Ask the Rabbis // Special Passover Edition
It is permitted, but they are not allowed to share in the sacrificial lamb ritual unless they surrender their foreskin. No exceptions. As for whether it’s a good idea—it’s a great idea. Let them sit there reading about blood, frogs and lice while getting buzzed on Manischewitz wine and chewing on salted parsley and matzoh while smelling the delicious aroma of the main dish emanating from the kitchen for hours on end—but never arriving at the Seder table because of endless discussions about Pharaohs, slavery, suffering and sea-splitting, accompanied by songs that smack of pirate ballads, after which they bite into the Jewish version of peyote, that white horseradish root. At this point, tears streaming down their face, they will cast off their paper yarmulke, tear off their bib and storm out of the house muttering “No wonder you people are a minority! You’re all stark-raving mad!”
Most of us Jews don’t understand what Passover is really about. So why do we presume we can let non-Jews in on something we ourselves can’t figure out? Is not our most classical of philosophical texts titled Guide for the Perplexed? Better to leave well enough alone.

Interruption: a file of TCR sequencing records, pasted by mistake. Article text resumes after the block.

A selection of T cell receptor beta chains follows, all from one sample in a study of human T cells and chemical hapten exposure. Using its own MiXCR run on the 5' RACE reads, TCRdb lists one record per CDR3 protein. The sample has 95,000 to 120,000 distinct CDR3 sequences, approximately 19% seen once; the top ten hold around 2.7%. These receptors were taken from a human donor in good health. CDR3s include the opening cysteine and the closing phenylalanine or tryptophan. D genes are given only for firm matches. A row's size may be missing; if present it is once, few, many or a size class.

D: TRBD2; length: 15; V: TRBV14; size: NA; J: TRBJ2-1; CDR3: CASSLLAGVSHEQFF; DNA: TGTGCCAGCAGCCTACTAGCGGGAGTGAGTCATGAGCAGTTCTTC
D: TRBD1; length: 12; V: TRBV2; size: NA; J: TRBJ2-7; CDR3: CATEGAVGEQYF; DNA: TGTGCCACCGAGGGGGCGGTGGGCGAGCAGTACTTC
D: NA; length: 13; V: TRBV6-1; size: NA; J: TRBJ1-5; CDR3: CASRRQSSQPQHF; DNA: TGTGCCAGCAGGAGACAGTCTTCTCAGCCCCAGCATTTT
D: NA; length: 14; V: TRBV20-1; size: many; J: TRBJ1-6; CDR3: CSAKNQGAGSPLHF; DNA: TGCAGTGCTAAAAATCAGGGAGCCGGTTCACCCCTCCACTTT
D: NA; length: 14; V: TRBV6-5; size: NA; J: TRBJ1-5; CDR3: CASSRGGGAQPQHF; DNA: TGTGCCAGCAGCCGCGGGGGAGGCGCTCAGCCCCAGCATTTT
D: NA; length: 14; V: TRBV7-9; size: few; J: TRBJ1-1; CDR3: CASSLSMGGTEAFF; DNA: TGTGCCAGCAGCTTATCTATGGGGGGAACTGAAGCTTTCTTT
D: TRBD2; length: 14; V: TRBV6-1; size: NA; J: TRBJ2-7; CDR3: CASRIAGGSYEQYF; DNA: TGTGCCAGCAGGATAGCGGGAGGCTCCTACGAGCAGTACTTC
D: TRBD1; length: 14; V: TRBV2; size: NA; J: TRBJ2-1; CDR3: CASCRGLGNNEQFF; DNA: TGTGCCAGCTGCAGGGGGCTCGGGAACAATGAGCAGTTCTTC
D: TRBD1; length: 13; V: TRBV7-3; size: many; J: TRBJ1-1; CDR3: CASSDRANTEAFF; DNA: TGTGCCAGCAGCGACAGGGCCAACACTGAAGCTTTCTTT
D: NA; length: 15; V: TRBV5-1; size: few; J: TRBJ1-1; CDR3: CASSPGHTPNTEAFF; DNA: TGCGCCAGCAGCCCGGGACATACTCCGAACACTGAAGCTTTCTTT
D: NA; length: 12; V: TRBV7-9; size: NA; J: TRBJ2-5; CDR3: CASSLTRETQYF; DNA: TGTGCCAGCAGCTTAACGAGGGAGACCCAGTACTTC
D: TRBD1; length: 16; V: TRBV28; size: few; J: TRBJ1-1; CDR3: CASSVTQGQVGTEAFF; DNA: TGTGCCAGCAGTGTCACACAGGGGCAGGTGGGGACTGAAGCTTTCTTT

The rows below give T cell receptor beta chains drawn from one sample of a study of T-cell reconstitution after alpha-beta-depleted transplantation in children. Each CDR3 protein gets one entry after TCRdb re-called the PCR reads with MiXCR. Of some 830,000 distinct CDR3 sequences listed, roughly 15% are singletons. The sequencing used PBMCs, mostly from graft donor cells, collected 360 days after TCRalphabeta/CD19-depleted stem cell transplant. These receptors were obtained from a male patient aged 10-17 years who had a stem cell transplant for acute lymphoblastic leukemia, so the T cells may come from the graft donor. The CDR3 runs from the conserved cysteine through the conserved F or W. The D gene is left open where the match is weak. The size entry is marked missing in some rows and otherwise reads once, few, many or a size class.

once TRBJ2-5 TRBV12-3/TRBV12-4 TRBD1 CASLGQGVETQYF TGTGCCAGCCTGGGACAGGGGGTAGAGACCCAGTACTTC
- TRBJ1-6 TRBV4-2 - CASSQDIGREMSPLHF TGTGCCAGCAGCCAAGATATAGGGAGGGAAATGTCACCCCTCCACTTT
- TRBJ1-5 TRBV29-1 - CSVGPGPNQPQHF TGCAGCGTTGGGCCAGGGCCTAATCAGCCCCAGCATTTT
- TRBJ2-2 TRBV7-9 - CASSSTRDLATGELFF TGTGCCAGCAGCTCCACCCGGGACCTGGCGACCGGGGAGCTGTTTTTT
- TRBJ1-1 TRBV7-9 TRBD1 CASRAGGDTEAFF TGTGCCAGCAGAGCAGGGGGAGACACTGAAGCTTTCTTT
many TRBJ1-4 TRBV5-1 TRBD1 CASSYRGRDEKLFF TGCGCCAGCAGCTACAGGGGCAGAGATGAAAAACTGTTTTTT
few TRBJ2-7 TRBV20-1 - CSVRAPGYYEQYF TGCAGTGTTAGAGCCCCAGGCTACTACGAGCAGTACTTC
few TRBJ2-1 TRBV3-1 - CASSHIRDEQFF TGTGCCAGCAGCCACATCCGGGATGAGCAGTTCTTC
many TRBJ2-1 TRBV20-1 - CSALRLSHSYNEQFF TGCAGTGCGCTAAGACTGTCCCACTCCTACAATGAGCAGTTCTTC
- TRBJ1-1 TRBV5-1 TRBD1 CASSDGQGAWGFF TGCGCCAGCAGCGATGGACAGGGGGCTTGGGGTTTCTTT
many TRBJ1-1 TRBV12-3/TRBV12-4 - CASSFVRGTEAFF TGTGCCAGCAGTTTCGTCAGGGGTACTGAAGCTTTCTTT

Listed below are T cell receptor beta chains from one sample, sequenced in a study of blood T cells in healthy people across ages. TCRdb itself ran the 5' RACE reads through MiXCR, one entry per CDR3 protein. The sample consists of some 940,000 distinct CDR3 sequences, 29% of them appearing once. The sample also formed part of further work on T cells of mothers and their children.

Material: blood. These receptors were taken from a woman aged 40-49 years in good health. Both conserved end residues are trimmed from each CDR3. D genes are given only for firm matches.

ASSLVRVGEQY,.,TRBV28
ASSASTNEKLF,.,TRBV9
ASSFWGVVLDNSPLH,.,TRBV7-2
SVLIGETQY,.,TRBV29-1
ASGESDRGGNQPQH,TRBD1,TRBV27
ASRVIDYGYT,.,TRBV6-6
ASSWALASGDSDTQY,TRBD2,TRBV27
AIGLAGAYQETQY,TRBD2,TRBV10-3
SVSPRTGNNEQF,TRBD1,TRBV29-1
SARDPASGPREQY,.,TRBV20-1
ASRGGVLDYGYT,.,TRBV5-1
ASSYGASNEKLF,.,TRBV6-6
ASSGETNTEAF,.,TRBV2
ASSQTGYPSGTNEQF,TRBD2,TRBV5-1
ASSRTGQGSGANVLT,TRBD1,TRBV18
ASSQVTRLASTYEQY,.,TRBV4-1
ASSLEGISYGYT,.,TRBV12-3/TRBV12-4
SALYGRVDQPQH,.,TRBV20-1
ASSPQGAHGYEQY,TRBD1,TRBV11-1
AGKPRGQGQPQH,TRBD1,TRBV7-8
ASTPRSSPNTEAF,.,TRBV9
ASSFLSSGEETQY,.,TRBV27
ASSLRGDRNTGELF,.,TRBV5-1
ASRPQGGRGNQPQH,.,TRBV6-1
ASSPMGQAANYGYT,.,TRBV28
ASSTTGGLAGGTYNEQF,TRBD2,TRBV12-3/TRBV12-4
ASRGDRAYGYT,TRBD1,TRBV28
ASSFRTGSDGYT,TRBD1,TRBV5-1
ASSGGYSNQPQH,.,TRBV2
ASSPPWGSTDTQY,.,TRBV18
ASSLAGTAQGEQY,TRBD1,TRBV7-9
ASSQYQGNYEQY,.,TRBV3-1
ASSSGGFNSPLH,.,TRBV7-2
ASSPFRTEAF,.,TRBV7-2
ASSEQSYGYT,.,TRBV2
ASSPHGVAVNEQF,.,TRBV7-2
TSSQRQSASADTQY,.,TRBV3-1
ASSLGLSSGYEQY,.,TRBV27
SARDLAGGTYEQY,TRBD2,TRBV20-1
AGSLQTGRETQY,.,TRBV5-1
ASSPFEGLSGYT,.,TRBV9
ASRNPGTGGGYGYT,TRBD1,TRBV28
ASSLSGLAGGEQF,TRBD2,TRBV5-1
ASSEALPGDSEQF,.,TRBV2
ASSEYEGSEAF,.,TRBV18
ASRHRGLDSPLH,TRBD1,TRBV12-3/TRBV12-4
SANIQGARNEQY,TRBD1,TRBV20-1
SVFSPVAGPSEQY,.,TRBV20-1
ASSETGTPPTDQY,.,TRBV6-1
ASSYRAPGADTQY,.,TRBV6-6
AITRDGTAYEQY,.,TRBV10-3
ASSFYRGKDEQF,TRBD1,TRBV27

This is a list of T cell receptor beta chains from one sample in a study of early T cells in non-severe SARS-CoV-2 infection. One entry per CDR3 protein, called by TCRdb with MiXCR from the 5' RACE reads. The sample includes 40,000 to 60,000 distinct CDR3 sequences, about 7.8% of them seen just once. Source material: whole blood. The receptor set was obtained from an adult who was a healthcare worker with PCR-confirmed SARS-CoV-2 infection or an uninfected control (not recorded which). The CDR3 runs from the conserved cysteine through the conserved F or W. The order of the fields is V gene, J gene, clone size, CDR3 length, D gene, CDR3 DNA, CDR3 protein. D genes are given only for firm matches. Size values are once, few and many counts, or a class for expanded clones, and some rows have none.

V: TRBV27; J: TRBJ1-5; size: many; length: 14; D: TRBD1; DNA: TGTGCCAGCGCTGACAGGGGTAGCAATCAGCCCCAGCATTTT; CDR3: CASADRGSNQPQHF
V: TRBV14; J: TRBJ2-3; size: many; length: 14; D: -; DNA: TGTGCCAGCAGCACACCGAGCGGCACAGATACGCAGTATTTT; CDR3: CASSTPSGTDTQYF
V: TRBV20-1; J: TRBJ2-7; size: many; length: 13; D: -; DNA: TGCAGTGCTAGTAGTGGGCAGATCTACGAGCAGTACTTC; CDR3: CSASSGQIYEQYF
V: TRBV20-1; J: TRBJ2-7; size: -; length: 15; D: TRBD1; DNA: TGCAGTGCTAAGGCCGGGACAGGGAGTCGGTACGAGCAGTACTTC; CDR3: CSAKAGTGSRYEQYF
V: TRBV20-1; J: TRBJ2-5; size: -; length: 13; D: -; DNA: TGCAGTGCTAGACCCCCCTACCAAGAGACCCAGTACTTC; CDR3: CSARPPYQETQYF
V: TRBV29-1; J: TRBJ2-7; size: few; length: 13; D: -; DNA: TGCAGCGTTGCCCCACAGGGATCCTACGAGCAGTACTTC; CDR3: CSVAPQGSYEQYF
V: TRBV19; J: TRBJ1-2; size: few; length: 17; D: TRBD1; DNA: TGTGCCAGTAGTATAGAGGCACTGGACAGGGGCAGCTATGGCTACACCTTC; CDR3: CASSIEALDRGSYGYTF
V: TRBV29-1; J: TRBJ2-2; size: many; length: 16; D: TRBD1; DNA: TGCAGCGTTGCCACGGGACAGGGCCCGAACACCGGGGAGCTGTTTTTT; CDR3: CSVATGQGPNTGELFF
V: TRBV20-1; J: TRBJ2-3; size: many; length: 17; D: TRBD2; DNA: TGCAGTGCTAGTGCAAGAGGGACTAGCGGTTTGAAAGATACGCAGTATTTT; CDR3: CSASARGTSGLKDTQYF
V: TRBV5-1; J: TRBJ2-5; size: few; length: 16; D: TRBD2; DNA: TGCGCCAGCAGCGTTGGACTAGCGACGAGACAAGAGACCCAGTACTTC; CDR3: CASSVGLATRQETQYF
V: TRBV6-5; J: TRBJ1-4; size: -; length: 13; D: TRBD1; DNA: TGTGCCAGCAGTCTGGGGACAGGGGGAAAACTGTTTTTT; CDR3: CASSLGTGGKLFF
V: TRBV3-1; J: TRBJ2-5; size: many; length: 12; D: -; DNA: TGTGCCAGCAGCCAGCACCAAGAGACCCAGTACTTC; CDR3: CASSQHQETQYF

Rabbi Gershon Winkler
Walking Stick Foundation
Thousand Oaks, CA
I am amazed by this question. Actually, that’s an understatement. I was stunned by its insensitivity. Sure, it is a tradition to ask lots of questions at the Seder, but this one crossed a line for me. Why is this question different than all other questions? Because it is exclusionary, clannish, alienating and insulting to all our families and friends whose non-Jewish members are not “good enough” to participate in our celebration with us.
I know what the Bible says, that “no foreigner could eat of it”—meaning the Passover sacrifice—nor could any uncircumcised male partake of the Paschal lamb. But that was then, when observing cultic practices was only for the initiated. Thankfully, we live in different times, when “breaking bread” with the stranger—especially the unleavened variety of bread—is a good thing because it tears down barriers and builds goodwill.
There is a famous story about Rabbi Hillel, who could not recall a particular practice relating to Passover. He resolved the matter by saying, “Go out and see what the people are doing.” For Hillel, and for us, folk wisdom and custom trump halakhic rulings, especially ones that are archaic. So come, look at my house, and you’ll see how we do it—with an array of participants. Jews, non-Jews, all are welcome here!
Rabbi Peter Schweitzer
The City Congregation for Humanistic Judaism
New York, NY